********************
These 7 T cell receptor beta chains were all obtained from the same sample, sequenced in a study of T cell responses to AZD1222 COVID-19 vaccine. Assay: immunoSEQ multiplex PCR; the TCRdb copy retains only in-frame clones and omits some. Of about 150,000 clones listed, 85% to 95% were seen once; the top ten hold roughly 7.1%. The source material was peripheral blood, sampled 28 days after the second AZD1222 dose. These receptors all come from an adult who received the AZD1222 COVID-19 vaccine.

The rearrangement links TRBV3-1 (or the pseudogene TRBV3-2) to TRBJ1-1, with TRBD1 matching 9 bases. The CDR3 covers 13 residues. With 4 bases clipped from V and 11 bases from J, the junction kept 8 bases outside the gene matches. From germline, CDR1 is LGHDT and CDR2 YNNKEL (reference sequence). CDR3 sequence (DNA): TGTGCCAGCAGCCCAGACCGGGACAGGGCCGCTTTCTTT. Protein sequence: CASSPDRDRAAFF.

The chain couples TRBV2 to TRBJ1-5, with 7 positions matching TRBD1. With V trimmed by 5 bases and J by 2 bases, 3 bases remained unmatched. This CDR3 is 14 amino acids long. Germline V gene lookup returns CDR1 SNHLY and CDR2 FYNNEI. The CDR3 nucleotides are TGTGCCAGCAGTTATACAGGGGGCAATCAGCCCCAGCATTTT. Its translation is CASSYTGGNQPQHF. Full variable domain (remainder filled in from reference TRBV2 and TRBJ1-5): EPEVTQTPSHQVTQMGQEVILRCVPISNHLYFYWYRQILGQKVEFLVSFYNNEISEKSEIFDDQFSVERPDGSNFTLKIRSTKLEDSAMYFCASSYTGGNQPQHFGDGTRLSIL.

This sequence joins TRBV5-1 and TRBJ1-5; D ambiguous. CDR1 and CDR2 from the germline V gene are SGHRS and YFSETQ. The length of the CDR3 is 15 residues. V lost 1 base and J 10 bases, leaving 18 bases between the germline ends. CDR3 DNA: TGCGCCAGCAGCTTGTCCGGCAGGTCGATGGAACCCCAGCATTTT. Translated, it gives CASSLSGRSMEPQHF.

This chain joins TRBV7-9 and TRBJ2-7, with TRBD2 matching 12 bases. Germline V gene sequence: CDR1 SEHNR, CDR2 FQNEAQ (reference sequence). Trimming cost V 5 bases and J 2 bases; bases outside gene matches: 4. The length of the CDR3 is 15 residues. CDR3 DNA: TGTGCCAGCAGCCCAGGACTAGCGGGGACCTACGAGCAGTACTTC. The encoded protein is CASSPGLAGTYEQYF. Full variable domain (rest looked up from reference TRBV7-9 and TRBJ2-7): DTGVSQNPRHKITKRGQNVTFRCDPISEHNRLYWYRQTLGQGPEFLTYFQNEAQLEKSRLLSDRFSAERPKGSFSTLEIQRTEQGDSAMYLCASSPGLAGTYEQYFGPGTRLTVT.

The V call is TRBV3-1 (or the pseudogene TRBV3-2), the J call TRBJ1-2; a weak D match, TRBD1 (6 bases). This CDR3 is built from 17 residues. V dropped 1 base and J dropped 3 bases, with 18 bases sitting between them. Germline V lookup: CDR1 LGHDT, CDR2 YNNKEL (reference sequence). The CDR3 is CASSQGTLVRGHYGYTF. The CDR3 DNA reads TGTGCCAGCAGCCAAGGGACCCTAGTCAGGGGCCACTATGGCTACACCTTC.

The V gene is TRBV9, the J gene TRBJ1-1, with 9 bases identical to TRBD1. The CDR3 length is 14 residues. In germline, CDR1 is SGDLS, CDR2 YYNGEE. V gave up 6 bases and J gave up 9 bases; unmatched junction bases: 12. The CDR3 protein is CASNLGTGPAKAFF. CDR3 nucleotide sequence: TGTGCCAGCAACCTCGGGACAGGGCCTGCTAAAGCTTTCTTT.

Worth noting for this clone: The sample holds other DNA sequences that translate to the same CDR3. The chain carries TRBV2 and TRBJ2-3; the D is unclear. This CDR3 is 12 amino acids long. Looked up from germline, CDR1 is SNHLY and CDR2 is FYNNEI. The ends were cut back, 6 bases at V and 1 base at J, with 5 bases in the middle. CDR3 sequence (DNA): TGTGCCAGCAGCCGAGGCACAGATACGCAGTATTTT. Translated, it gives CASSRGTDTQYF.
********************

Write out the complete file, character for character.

These 7 T cell receptor beta chains were all obtained from the same sample, sequenced in a study of T cell responses to AZD1222 COVID-19 vaccine. Assay: immunoSEQ multiplex PCR; the TCRdb copy retains only in-frame clones and omits some. Of about 150,000 clones listed, 85% to 95% were seen once; the top ten hold roughly 7.1%. The source material was peripheral blood, sampled 28 days after the second AZD1222 dose. These receptors all come from an adult who received the AZD1222 COVID-19 vaccine.

The rearrangement links TRBV3-1 (or the pseudogene TRBV3-2) to TRBJ1-1, with TRBD1 matching 9 bases. The CDR3 covers 13 residues. With 4 bases clipped from V and 11 bases from J, the junction kept 8 bases outside the gene matches. From germline, CDR1 is LGHDT and CDR2 YNNKEL (reference sequence). CDR3 sequence (DNA): TGTGCCAGCAGCCCAGACCGGGACAGGGCCGCTTTCTTT. Protein sequence: CASSPDRDRAAFF.

The chain couples TRBV2 to TRBJ1-5, with 7 positions matching TRBD1. With V trimmed by 5 bases and J by 2 bases, 3 bases remained unmatched. This CDR3 is 14 amino acids long. Germline V gene lookup returns CDR1 SNHLY and CDR2 FYNNEI. The CDR3 nucleotides are TGTGCCAGCAGTTATACAGGGGGCAATCAGCCCCAGCATTTT. Its translation is CASSYTGGNQPQHF. Full variable domain (remainder filled in from reference TRBV2 and TRBJ1-5): EPEVTQTPSHQVTQMGQEVILRCVPISNHLYFYWYRQILGQKVEFLVSFYNNEISEKSEIFDDQFSVERPDGSNFTLKIRSTKLEDSAMYFCASSYTGGNQPQHFGDGTRLSIL.

This sequence joins TRBV5-1 and TRBJ1-5; D ambiguous. CDR1 and CDR2 from the germline V gene are SGHRS and YFSETQ. The length of the CDR3 is 15 residues. V lost 1 base and J 10 bases, leaving 18 bases between the germline ends. CDR3 DNA: TGCGCCAGCAGCTTGTCCGGCAGGTCGATGGAACCCCAGCATTTT. Translated, it gives CASSLSGRSMEPQHF.

This chain joins TRBV7-9 and TRBJ2-7, with TRBD2 matching 12 bases. Germline V gene sequence: CDR1 SEHNR, CDR2 FQNEAQ (reference sequence). Trimming cost V 5 bases and J 2 bases; bases outside gene matches: 4. The length of the CDR3 is 15 residues. CDR3 DNA: TGTGCCAGCAGCCCAGGACTAGCGGGGACCTACGAGCAGTACTTC. The encoded protein is CASSPGLAGTYEQYF. Full variable domain (rest looked up from reference TRBV7-9 and TRBJ2-7): DTGVSQNPRHKITKRGQNVTFRCDPISEHNRLYWYRQTLGQGPEFLTYFQNEAQLEKSRLLSDRFSAERPKGSFSTLEIQRTEQGDSAMYLCASSPGLAGTYEQYFGPGTRLTVT.

The V call is TRBV3-1 (or the pseudogene TRBV3-2), the J call TRBJ1-2; a weak D match, TRBD1 (6 bases). This CDR3 is built from 17 residues. V dropped 1 base and J dropped 3 bases, with 18 bases sitting between them. Germline V lookup: CDR1 LGHDT, CDR2 YNNKEL (reference sequence). The CDR3 is CASSQGTLVRGHYGYTF. The CDR3 DNA reads TGTGCCAGCAGCCAAGGGACCCTAGTCAGGGGCCACTATGGCTACACCTTC.

The V gene is TRBV9, the J gene TRBJ1-1, with 9 bases identical to TRBD1. The CDR3 length is 14 residues. In germline, CDR1 is SGDLS, CDR2 YYNGEE. V gave up 6 bases and J gave up 9 bases; unmatched junction bases: 12. The CDR3 protein is CASNLGTGPAKAFF. CDR3 nucleotide sequence: TGTGCCAGCAACCTCGGGACAGGGCCTGCTAAAGCTTTCTTT.

Worth noting for this clone: The sample holds other DNA sequences that translate to the same CDR3. The chain carries TRBV2 and TRBJ2-3; the D is unclear. This CDR3 is 12 amino acids long. Looked up from germline, CDR1 is SNHLY and CDR2 is FYNNEI. The ends were cut back, 6 bases at V and 1 base at J, with 5 bases in the middle. CDR3 sequence (DNA): TGTGCCAGCAGCCGAGGCACAGATACGCAGTATTTT. Translated, it gives CASSRGTDTQYF.